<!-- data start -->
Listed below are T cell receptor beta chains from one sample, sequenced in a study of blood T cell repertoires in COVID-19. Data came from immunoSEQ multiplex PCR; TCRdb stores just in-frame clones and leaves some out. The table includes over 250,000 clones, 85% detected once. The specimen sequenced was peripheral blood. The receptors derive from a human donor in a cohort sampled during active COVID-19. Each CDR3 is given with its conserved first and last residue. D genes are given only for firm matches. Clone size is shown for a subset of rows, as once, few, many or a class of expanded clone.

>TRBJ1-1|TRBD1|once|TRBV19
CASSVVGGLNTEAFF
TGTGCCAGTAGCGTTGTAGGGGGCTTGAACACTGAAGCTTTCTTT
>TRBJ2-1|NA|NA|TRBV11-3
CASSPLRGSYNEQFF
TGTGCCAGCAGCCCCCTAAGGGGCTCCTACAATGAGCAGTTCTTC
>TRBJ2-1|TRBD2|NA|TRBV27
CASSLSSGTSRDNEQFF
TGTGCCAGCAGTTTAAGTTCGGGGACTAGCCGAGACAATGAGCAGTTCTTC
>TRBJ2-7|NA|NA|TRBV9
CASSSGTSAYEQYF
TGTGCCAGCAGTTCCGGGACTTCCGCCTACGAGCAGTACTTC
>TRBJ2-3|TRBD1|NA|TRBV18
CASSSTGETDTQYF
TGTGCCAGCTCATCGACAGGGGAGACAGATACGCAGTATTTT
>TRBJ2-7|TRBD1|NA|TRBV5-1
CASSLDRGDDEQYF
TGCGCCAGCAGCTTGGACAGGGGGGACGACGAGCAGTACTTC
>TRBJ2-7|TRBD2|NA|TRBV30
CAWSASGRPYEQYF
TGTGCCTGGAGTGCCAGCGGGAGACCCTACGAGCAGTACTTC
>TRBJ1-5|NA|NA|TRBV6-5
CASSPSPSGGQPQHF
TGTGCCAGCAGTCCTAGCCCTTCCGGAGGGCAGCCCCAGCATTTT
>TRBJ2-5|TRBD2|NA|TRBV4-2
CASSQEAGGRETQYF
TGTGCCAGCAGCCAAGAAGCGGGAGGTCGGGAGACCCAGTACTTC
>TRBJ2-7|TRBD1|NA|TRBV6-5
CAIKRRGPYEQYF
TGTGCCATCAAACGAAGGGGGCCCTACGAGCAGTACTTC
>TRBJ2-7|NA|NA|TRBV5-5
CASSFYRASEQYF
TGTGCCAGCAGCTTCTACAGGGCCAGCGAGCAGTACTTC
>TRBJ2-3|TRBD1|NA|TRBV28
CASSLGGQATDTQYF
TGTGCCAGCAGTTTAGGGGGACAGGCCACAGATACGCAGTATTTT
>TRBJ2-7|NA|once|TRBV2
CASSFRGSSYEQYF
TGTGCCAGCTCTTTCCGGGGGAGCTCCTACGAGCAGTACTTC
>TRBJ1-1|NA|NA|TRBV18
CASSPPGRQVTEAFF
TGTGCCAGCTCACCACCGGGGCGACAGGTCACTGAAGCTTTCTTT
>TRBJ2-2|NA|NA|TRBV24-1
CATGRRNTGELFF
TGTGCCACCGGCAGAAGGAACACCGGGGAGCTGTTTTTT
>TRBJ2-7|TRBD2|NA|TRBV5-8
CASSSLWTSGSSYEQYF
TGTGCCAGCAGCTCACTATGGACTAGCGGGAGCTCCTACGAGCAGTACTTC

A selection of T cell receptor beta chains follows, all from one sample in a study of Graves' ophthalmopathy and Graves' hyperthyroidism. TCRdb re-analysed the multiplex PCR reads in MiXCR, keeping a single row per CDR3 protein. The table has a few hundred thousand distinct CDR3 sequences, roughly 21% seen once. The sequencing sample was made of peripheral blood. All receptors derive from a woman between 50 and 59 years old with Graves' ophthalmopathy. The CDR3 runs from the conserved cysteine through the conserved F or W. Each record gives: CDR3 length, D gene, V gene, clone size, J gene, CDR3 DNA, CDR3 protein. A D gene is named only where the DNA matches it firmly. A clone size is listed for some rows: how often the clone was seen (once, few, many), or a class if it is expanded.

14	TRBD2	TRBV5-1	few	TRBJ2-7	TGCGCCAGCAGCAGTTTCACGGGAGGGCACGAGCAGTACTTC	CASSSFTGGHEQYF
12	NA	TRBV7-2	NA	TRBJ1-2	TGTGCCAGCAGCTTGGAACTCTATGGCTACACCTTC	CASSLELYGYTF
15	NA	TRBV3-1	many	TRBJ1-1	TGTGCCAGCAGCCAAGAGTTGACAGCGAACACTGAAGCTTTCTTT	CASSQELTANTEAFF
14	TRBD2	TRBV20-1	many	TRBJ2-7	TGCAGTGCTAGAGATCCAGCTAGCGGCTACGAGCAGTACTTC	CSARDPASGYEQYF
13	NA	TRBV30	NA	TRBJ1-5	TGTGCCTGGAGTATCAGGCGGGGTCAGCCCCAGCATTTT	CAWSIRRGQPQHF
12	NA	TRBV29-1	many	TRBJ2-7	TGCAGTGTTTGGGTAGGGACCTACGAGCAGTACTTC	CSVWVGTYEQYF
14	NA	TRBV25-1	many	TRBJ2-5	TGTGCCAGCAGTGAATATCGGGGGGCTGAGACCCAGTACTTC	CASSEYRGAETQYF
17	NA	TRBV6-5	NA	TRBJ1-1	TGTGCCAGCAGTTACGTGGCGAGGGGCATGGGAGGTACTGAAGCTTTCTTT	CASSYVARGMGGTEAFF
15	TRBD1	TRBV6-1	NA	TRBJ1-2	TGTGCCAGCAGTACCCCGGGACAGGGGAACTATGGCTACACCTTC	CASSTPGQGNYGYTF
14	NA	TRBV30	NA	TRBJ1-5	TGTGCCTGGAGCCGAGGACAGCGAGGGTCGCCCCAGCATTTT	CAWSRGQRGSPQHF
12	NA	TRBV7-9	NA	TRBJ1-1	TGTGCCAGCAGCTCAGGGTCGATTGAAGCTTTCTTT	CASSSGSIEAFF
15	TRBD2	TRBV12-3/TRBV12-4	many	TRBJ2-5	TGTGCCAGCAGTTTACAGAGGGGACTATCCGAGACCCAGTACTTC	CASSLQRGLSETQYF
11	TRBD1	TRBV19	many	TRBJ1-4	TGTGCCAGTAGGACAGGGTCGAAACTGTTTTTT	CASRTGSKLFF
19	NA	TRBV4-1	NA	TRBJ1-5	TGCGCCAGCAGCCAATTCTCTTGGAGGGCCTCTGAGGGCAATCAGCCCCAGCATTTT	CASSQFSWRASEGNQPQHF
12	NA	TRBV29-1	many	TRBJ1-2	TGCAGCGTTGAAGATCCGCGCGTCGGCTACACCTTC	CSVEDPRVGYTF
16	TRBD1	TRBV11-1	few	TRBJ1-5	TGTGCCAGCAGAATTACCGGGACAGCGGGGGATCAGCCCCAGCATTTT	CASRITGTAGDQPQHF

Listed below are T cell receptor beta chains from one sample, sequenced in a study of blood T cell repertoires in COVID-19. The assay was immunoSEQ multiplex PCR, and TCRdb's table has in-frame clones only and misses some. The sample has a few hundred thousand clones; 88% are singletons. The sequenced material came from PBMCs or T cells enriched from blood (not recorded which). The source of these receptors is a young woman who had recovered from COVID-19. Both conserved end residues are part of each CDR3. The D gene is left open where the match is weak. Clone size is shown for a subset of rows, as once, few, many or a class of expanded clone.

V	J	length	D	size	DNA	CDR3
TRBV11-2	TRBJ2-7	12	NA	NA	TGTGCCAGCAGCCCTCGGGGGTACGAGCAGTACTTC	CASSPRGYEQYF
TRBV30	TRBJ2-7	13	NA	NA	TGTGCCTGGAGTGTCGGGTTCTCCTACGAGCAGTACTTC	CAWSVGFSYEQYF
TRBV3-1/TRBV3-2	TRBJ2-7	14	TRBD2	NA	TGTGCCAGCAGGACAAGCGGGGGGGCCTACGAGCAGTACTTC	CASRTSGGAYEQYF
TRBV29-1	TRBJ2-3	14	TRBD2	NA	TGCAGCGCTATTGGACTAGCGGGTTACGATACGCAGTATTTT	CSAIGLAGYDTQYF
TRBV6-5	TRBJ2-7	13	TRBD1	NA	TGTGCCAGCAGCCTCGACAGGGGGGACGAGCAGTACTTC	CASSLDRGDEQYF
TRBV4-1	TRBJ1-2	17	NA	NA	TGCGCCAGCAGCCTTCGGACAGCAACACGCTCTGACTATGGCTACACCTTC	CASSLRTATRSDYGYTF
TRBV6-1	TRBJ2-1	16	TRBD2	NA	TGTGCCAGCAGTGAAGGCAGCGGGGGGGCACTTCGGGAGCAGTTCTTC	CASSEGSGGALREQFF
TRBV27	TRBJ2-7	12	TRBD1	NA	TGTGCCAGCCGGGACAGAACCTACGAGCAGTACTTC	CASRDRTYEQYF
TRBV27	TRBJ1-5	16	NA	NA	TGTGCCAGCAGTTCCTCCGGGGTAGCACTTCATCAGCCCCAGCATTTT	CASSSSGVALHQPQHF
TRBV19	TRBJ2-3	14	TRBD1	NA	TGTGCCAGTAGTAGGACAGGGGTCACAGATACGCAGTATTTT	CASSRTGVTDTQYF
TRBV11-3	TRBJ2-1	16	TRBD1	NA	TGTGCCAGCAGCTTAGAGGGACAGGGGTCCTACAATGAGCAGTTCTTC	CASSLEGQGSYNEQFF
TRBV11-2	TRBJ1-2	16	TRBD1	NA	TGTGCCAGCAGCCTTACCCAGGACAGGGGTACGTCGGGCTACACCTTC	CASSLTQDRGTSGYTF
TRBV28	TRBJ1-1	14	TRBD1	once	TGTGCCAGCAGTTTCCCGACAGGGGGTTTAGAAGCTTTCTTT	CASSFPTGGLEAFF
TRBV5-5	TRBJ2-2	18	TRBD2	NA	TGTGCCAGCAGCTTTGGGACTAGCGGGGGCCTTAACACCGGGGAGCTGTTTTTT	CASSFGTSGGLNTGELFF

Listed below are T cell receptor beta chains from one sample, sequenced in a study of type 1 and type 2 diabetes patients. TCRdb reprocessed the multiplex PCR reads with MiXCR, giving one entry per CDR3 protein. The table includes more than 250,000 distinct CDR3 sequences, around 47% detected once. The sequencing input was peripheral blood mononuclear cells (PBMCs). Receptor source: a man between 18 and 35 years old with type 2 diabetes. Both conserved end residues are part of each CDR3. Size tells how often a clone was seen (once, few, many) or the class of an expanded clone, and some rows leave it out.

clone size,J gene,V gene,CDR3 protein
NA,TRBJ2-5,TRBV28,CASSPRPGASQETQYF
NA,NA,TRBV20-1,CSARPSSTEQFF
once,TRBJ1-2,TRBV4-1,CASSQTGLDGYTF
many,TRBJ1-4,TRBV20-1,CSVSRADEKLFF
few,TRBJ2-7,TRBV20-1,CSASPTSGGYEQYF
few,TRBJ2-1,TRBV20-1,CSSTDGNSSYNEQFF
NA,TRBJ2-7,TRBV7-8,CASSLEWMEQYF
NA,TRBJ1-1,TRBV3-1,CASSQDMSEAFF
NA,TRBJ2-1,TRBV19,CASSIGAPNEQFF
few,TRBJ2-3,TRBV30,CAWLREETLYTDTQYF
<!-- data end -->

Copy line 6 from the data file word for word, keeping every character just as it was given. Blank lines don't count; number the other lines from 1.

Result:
CASSPLRGSYNEQFF